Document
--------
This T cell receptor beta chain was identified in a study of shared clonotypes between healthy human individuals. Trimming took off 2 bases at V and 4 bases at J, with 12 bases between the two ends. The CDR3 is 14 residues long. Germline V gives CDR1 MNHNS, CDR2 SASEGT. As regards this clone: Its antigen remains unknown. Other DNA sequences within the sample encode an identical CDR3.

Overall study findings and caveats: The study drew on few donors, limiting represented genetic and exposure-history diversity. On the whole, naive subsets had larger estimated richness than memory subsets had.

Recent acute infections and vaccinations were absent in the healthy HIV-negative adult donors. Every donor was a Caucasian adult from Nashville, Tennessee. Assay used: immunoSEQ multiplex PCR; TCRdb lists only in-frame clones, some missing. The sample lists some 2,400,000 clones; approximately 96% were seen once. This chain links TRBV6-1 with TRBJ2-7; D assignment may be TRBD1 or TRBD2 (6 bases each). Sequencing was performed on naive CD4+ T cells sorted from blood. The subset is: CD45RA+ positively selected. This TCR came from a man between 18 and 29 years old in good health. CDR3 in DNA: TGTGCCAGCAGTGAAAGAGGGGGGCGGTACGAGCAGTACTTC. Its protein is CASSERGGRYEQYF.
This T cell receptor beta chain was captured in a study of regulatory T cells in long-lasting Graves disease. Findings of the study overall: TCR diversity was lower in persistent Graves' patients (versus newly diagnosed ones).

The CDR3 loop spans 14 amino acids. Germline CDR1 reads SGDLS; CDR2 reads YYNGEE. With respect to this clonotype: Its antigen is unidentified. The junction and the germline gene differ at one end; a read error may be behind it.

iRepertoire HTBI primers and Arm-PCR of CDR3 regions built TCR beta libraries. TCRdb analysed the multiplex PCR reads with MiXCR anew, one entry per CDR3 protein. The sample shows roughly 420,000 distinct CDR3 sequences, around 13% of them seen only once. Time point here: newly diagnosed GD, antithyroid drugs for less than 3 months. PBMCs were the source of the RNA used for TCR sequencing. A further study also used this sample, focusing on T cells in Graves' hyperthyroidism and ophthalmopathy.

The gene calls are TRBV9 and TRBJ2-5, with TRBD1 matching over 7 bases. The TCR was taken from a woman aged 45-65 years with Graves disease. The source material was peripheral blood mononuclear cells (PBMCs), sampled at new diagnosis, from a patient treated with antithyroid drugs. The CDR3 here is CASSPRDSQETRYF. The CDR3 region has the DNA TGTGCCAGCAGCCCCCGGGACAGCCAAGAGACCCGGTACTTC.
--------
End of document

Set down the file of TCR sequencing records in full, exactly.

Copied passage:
This T cell receptor beta chain was identified in a study of shared clonotypes between healthy human individuals. Trimming took off 2 bases at V and 4 bases at J, with 12 bases between the two ends. The CDR3 is 14 residues long. Germline V gives CDR1 MNHNS, CDR2 SASEGT. As regards this clone: Its antigen remains unknown. Other DNA sequences within the sample encode an identical CDR3.

Overall study findings and caveats: The study drew on few donors, limiting represented genetic and exposure-history diversity. On the whole, naive subsets had larger estimated richness than memory subsets had.

Recent acute infections and vaccinations were absent in the healthy HIV-negative adult donors. Every donor was a Caucasian adult from Nashville, Tennessee. Assay used: immunoSEQ multiplex PCR; TCRdb lists only in-frame clones, some missing. The sample lists some 2,400,000 clones; approximately 96% were seen once. This chain links TRBV6-1 with TRBJ2-7; D assignment may be TRBD1 or TRBD2 (6 bases each). Sequencing was performed on naive CD4+ T cells sorted from blood. The subset is: CD45RA+ positively selected. This TCR came from a man between 18 and 29 years old in good health. CDR3 in DNA: TGTGCCAGCAGTGAAAGAGGGGGGCGGTACGAGCAGTACTTC. Its protein is CASSERGGRYEQYF.
This T cell receptor beta chain was captured in a study of regulatory T cells in long-lasting Graves disease. Findings of the study overall: TCR diversity was lower in persistent Graves' patients (versus newly diagnosed ones).

The CDR3 loop spans 14 amino acids. Germline CDR1 reads SGDLS; CDR2 reads YYNGEE. With respect to this clonotype: Its antigen is unidentified. The junction and the germline gene differ at one end; a read error may be behind it.

iRepertoire HTBI primers and Arm-PCR of CDR3 regions built TCR beta libraries. TCRdb analysed the multiplex PCR reads with MiXCR anew, one entry per CDR3 protein. The sample shows roughly 420,000 distinct CDR3 sequences, around 13% of them seen only once. Time point here: newly diagnosed GD, antithyroid drugs for less than 3 months. PBMCs were the source of the RNA used for TCR sequencing. A further study also used this sample, focusing on T cells in Graves' hyperthyroidism and ophthalmopathy.

The gene calls are TRBV9 and TRBJ2-5, with TRBD1 matching over 7 bases. The TCR was taken from a woman aged 45-65 years with Graves disease. The source material was peripheral blood mononuclear cells (PBMCs), sampled at new diagnosis, from a patient treated with antithyroid drugs. The CDR3 here is CASSPRDSQETRYF. The CDR3 region has the DNA TGTGCCAGCAGCCCCCGGGACAGCCAAGAGACCCGGTACTTC.